So let's come back to the question: Is there life in living for God now? Or is it a joke to give up everything this world has to offer and live for Him now?

In Exodus 34:14, there's a word that's used about God that baffles me. It says,

"Do not worship any other God. For the Lord is a jealous God." 

Jealous. Isn't that kind of bizarre? To use that as a word to describe God. What does that mean?

In this context, it does not mean envying the well-being of someone else like in the way we generally hear it used. Here's what it means: if you think about a groom on his wedding night, with his family and friends, and he gets to have his bride. Everyone knows it and it's the happiest night of his life. If something, anything, poses a threat to that relationship and intimacy with his bride, that groom is jealous for his bride. He has fought, he has pursued, he has sacrificed, and that bride is HIS. And anything that would pose a threat to that will be eliminated, because that groom is jealous.

And that is what is true about the nature of God. In Exodus, we are told that God is a jealous God. So if we know that He is a jealous God, how does that fit with the question that we are exploring today? 

If we look at it in this light, it's unreasonable to think that because the world looks more fun now, we should put God off til later. 

God is a jealous God. It's unreasonable to claim that He would want LATER to have a relationship.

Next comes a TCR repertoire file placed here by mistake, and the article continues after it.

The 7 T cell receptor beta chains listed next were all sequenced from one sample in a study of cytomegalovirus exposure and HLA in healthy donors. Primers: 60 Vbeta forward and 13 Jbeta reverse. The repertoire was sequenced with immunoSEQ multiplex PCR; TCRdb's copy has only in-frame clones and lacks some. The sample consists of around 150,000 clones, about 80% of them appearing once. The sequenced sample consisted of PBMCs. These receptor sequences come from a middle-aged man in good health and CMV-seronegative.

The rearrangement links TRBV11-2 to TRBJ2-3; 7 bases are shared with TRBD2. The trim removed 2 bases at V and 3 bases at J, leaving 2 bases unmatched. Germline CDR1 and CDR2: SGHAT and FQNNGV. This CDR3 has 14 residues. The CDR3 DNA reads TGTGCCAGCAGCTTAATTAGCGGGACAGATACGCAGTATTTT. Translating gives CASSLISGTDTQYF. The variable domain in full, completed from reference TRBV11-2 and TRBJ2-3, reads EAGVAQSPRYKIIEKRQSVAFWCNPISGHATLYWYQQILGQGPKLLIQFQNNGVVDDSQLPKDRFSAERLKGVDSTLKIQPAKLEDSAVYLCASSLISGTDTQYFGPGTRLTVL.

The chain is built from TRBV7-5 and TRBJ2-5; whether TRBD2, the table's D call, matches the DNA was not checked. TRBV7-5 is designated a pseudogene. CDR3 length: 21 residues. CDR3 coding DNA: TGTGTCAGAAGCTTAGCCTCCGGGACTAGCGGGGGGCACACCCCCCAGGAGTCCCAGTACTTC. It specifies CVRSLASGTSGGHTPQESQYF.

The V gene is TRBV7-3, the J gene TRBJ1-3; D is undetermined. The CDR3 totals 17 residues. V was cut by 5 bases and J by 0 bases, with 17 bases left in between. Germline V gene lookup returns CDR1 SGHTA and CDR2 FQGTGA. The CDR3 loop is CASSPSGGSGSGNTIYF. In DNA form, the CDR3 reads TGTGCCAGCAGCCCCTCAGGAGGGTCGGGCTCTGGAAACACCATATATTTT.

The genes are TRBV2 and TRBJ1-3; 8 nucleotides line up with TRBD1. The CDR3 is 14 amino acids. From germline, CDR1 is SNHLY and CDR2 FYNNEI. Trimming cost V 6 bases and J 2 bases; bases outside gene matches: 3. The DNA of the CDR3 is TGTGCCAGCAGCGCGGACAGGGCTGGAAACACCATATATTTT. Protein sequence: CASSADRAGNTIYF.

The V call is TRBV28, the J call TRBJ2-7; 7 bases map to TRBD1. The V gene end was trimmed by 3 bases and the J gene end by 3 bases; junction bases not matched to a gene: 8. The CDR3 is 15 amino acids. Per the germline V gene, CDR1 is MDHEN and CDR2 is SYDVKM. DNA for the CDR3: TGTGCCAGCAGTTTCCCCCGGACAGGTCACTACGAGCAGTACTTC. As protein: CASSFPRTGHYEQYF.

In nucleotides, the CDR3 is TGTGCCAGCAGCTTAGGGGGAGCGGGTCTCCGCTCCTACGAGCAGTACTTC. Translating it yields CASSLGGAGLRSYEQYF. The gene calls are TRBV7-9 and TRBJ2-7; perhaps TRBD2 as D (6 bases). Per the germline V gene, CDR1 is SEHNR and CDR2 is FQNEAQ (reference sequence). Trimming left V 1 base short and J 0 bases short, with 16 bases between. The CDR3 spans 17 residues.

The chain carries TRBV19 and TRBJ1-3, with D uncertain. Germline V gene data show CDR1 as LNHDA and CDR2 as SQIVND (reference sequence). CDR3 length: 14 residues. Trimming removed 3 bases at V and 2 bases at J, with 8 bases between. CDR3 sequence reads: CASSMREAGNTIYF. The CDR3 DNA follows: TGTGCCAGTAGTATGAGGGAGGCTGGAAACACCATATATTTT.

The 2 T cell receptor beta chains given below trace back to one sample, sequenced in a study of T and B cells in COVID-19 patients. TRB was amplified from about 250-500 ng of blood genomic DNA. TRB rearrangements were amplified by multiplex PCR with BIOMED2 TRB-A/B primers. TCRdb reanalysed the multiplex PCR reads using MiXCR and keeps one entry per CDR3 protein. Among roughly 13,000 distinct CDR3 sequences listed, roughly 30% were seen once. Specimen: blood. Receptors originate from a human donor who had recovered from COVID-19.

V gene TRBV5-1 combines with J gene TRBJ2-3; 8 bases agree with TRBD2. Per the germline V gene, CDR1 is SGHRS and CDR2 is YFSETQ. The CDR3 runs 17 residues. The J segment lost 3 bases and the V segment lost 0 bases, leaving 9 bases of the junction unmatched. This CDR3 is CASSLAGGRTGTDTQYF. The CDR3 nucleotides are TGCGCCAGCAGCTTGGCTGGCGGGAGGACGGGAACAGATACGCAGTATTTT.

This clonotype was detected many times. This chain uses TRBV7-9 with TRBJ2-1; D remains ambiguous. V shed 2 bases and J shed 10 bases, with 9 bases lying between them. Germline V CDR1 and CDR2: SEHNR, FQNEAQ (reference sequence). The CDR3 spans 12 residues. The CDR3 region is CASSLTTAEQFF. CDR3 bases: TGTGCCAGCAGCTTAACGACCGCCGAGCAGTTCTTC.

Think about marriage. What if you applied the same principle to marriage? What if a woman turned to her husband saying something like, "Hey, you know, we've been married awhile now. It's been nice and I know you love me and all. But my single girlfriends are having a blast going out to the bars meeting new men, look so stylish in all their expensive clothing from their big corporate job they have so much time for. So I think I'm going to try that out for a bit - it looks prosperous and fun and they are committed to a marriage and seem to be doing great! So I'll get my act together and come back into this in a few years, cool?"

No. It's bogus. It's ridiculous. It doesn't work in a marriage. A marriage isn't just a commitment, it's also a covenant. It's the same with God. In accepting Jesus, we are given Jesus as our mediator by entering into a sacred relationship and covenant with God. So as charming and prosperous life without God may seem, it's deceptive. It's empty. It's unsatisfying.

But in Christ, we have been given eternity. We are not our own, we are bought at a price that is too high for us to pay. A price that the world in all it's glamor and riches is indebted to. 

Jesus Christ, when He was on earth, said a few things. In John 7:37-38, "Anyone who is thirsty come to me and drink. Anyone who believes in me, streams of living water will flow from within Him (and by that He means the Holy Spirit)."

He's not saying come later, He's saying come now.

There will be many things I don't understand, there are many doubts I face each day - I often feel like the queen of doubt, wondering if it's all worth it. I've made idols of all other things - money, family, fitness, looks, success, etc. But they all break down. and I've looked around and said, "Gosh, why is it that this other woman who does not fear God seems to be doing better than I? Why is she more successful/popular/smarter/graceful/etc.?"

But then the Lord hands me spiritual glasses, and reminds me of eternity -- of that lasting intimacy and true satisfaction.

Although I may not have it all figured out, that I may doubt often, I can still tell you this:

There is a satisfaction in the Lord Jesus Christ and in relationship with Him that you won't find in anything else. 



What do you think? Leave a comment below!

Photos by Kelly Halsch